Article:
|Additive partitioning of coral reef fish diversity across hierarchical spatial scales throughout the Caribbean|Francisco-Ramos, V.; Arias-Gonzalez, J.E. (2013). Additive partitioning of coral reef fish diversity across hierarchical spatial scales throughout the Caribbean. PLoS One 8(10): e78761. dx.doi.org/10.1371/journal.pone.0078761
In: PLoS One. Public Library of Science: San Francisco. ISSN 1932-6203, more
|Authors|| || Top |
- Francisco-Ramos, V.
- Arias-Gonzalez, J.E.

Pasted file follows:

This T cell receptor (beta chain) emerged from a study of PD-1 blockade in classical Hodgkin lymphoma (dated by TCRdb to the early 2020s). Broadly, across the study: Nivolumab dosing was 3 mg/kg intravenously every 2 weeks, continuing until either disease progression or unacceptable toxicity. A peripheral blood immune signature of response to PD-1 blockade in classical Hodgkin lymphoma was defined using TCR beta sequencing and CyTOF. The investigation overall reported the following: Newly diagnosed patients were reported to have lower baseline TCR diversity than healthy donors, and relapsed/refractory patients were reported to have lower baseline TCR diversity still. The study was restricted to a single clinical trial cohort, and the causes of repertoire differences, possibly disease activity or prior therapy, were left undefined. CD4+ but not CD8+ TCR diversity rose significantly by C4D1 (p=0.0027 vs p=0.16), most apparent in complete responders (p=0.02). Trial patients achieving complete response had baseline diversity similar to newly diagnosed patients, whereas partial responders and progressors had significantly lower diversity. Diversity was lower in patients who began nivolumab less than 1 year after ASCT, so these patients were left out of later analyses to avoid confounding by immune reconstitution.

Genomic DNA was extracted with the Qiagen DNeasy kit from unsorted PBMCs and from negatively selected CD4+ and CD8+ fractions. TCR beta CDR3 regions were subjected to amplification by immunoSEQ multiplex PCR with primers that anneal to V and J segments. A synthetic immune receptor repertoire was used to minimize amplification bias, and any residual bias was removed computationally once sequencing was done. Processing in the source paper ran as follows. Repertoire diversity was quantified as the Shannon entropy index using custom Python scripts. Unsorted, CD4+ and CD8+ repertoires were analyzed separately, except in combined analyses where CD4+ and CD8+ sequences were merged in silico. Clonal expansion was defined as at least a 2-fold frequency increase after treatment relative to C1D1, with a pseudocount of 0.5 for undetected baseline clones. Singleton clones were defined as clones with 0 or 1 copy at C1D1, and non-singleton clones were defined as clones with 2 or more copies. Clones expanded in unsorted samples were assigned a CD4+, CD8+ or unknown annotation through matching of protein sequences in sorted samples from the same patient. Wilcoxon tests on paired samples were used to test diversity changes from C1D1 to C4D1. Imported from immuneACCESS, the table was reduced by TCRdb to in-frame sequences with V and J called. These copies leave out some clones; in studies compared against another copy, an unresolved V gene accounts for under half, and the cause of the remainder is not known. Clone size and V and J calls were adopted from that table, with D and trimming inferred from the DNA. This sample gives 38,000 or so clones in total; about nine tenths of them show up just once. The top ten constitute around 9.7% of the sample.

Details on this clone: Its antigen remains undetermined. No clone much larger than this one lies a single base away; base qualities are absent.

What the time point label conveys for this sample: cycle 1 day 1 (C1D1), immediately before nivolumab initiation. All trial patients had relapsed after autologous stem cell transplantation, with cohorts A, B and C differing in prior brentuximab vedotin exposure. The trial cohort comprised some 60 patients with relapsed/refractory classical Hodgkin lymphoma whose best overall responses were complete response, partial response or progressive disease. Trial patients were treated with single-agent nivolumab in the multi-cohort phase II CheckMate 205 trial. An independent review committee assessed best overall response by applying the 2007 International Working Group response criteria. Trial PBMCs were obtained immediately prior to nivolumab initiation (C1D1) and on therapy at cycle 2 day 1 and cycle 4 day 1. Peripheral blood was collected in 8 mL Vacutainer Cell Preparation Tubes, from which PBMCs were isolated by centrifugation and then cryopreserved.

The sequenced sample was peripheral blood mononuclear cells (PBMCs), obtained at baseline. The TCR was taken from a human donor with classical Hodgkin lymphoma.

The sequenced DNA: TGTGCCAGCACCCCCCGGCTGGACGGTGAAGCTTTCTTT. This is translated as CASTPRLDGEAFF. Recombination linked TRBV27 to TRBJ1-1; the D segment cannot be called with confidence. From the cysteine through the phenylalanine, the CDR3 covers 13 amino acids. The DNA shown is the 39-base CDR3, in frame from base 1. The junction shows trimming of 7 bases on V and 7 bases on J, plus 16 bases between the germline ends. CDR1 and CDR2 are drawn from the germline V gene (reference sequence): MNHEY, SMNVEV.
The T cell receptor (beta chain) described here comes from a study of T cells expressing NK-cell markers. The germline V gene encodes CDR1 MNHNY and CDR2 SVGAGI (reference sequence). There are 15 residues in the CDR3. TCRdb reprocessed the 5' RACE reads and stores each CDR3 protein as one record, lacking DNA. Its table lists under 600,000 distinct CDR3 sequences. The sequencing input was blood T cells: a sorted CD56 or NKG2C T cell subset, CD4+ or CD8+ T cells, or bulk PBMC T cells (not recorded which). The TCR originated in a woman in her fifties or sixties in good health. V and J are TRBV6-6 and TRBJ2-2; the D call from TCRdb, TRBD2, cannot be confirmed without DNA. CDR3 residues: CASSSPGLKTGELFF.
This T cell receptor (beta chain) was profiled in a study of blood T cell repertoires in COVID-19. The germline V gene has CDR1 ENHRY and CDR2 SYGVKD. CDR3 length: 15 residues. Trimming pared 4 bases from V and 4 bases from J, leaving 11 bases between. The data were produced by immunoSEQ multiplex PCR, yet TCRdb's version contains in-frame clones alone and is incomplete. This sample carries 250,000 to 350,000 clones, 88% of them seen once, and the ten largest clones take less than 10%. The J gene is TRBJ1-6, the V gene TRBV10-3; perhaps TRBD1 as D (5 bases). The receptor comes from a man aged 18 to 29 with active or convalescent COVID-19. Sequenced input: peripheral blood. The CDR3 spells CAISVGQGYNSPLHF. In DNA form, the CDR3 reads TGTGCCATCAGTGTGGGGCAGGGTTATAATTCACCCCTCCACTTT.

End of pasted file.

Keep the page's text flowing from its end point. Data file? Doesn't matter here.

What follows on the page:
There is an increasing need to examine regional patterns of diversity in coral-reef systems since their biodiversity is declining globally. In this sense, additive partitioning might be useful since it quantifies the contribution of alpha and beta to total diversity across different scales. We applied this approach using an unbalanced design across four hierarchical scales (80 sites, 22 subregions, six ecoregions, and the Caribbean basin). Reef-fish species were compiled from the Reef Environmental Education Foundation (REEF) database and distributions were confirmed with published data. Permutation tests were used to compare observed values to those expected by chance. The primary objective was to identify patterns of reef-fish diversity across multiple spatial scales under different scenarios, examining factors such as fisheries and demographic connectivity. Total diversity at the Caribbean scale was attributed to beta-diversity (nearly 62% of the species), with the highest beta-diversity at the site scale. (alpha) over bar -diversity was higher than expected by chance in all scenarios and at all studied scales. This suggests that fish assemblages are more homogenous than expected, particularly at the ecoregion scale. Within each ecoregion, diversity was mainly attributed to alpha, except for the Southern ecoregion where there was a greater difference in species among sites. beta-components were lower than expected in all ecoregions, indicating that fishes within each ecoregion are a subsample of the same species pool. The scenario involving the effects of fisheries showed a shift in dominance for beta-diversity from regions to subregions, with no major changes to the diversity patterns. In contrast, demographic connectivity partially explained the diversity pattern. beta-components were low within connectivity regions and higher than expected by chance when comparing between them. Our results highlight the importance of ecoregions as a spatial scale to conserve local and regional coral reef-fish diversity.